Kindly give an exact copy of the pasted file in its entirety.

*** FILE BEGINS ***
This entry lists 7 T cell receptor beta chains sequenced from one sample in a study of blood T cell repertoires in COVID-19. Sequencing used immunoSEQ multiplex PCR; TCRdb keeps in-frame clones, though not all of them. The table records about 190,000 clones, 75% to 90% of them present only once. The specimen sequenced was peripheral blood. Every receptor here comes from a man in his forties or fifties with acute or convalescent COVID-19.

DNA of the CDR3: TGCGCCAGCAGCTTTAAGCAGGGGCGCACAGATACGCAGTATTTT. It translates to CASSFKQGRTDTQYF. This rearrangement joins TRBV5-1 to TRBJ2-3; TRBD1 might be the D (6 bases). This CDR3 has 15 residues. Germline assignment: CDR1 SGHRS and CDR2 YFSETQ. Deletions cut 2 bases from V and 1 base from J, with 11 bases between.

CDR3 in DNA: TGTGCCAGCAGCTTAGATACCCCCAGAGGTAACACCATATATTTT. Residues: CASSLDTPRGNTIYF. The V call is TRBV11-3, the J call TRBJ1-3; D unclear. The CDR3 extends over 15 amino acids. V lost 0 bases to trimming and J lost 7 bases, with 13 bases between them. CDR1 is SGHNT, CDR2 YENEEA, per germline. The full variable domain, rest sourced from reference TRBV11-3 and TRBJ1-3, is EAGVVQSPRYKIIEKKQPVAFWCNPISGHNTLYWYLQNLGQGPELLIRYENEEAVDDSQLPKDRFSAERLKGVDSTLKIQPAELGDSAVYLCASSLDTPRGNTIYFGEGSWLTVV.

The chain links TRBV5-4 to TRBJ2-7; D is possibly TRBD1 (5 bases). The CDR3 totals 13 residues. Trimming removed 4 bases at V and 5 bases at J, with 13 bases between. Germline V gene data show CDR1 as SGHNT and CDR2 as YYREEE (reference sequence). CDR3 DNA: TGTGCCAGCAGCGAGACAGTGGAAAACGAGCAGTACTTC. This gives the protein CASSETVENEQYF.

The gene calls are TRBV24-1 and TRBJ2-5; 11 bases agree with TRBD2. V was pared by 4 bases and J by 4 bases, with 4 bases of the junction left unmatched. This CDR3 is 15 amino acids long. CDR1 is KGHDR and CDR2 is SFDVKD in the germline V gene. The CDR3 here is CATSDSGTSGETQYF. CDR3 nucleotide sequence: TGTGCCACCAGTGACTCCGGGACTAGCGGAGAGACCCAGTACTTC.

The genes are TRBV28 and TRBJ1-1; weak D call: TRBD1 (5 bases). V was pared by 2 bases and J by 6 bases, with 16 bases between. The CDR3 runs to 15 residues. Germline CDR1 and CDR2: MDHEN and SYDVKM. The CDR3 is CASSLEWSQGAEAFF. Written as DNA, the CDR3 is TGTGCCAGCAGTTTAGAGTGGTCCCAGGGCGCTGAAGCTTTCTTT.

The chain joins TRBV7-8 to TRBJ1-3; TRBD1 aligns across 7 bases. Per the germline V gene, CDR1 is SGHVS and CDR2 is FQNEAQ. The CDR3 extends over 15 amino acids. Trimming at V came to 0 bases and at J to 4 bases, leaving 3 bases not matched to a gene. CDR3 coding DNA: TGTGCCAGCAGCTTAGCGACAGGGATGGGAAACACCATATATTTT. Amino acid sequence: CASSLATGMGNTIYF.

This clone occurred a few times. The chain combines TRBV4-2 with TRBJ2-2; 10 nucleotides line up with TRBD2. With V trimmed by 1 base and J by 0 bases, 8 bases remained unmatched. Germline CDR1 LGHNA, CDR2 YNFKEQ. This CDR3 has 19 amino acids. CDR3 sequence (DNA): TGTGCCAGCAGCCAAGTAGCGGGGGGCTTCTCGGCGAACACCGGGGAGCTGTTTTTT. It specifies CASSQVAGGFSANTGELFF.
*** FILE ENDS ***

This entry lists 7 T cell receptor beta chains sequenced from one sample in a study of blood T cell repertoires in COVID-19. Sequencing used immunoSEQ multiplex PCR; TCRdb keeps in-frame clones, though not all of them. The table records about 190,000 clones, 75% to 90% of them present only once. The specimen sequenced was peripheral blood. Every receptor here comes from a man in his forties or fifties with acute or convalescent COVID-19.

DNA of the CDR3: TGCGCCAGCAGCTTTAAGCAGGGGCGCACAGATACGCAGTATTTT. It translates to CASSFKQGRTDTQYF. This rearrangement joins TRBV5-1 to TRBJ2-3; TRBD1 might be the D (6 bases). This CDR3 has 15 residues. Germline assignment: CDR1 SGHRS and CDR2 YFSETQ. Deletions cut 2 bases from V and 1 base from J, with 11 bases between.

CDR3 in DNA: TGTGCCAGCAGCTTAGATACCCCCAGAGGTAACACCATATATTTT. Residues: CASSLDTPRGNTIYF. The V call is TRBV11-3, the J call TRBJ1-3; D unclear. The CDR3 extends over 15 amino acids. V lost 0 bases to trimming and J lost 7 bases, with 13 bases between them. CDR1 is SGHNT, CDR2 YENEEA, per germline. The full variable domain, rest sourced from reference TRBV11-3 and TRBJ1-3, is EAGVVQSPRYKIIEKKQPVAFWCNPISGHNTLYWYLQNLGQGPELLIRYENEEAVDDSQLPKDRFSAERLKGVDSTLKIQPAELGDSAVYLCASSLDTPRGNTIYFGEGSWLTVV.

The chain links TRBV5-4 to TRBJ2-7; D is possibly TRBD1 (5 bases). The CDR3 totals 13 residues. Trimming removed 4 bases at V and 5 bases at J, with 13 bases between. Germline V gene data show CDR1 as SGHNT and CDR2 as YYREEE (reference sequence). CDR3 DNA: TGTGCCAGCAGCGAGACAGTGGAAAACGAGCAGTACTTC. This gives the protein CASSETVENEQYF.

The gene calls are TRBV24-1 and TRBJ2-5; 11 bases agree with TRBD2. V was pared by 4 bases and J by 4 bases, with 4 bases of the junction left unmatched. This CDR3 is 15 amino acids long. CDR1 is KGHDR and CDR2 is SFDVKD in the germline V gene. The CDR3 here is CATSDSGTSGETQYF. CDR3 nucleotide sequence: TGTGCCACCAGTGACTCCGGGACTAGCGGAGAGACCCAGTACTTC.

The genes are TRBV28 and TRBJ1-1; weak D call: TRBD1 (5 bases). V was pared by 2 bases and J by 6 bases, with 16 bases between. The CDR3 runs to 15 residues. Germline CDR1 and CDR2: MDHEN and SYDVKM. The CDR3 is CASSLEWSQGAEAFF. Written as DNA, the CDR3 is TGTGCCAGCAGTTTAGAGTGGTCCCAGGGCGCTGAAGCTTTCTTT.

The chain joins TRBV7-8 to TRBJ1-3; TRBD1 aligns across 7 bases. Per the germline V gene, CDR1 is SGHVS and CDR2 is FQNEAQ. The CDR3 extends over 15 amino acids. Trimming at V came to 0 bases and at J to 4 bases, leaving 3 bases not matched to a gene. CDR3 coding DNA: TGTGCCAGCAGCTTAGCGACAGGGATGGGAAACACCATATATTTT. Amino acid sequence: CASSLATGMGNTIYF.

This clone occurred a few times. The chain combines TRBV4-2 with TRBJ2-2; 10 nucleotides line up with TRBD2. With V trimmed by 1 base and J by 0 bases, 8 bases remained unmatched. Germline CDR1 LGHNA, CDR2 YNFKEQ. This CDR3 has 19 amino acids. CDR3 sequence (DNA): TGTGCCAGCAGCCAAGTAGCGGGGGGCTTCTCGGCGAACACCGGGGAGCTGTTTTTT. It specifies CASSQVAGGFSANTGELFF.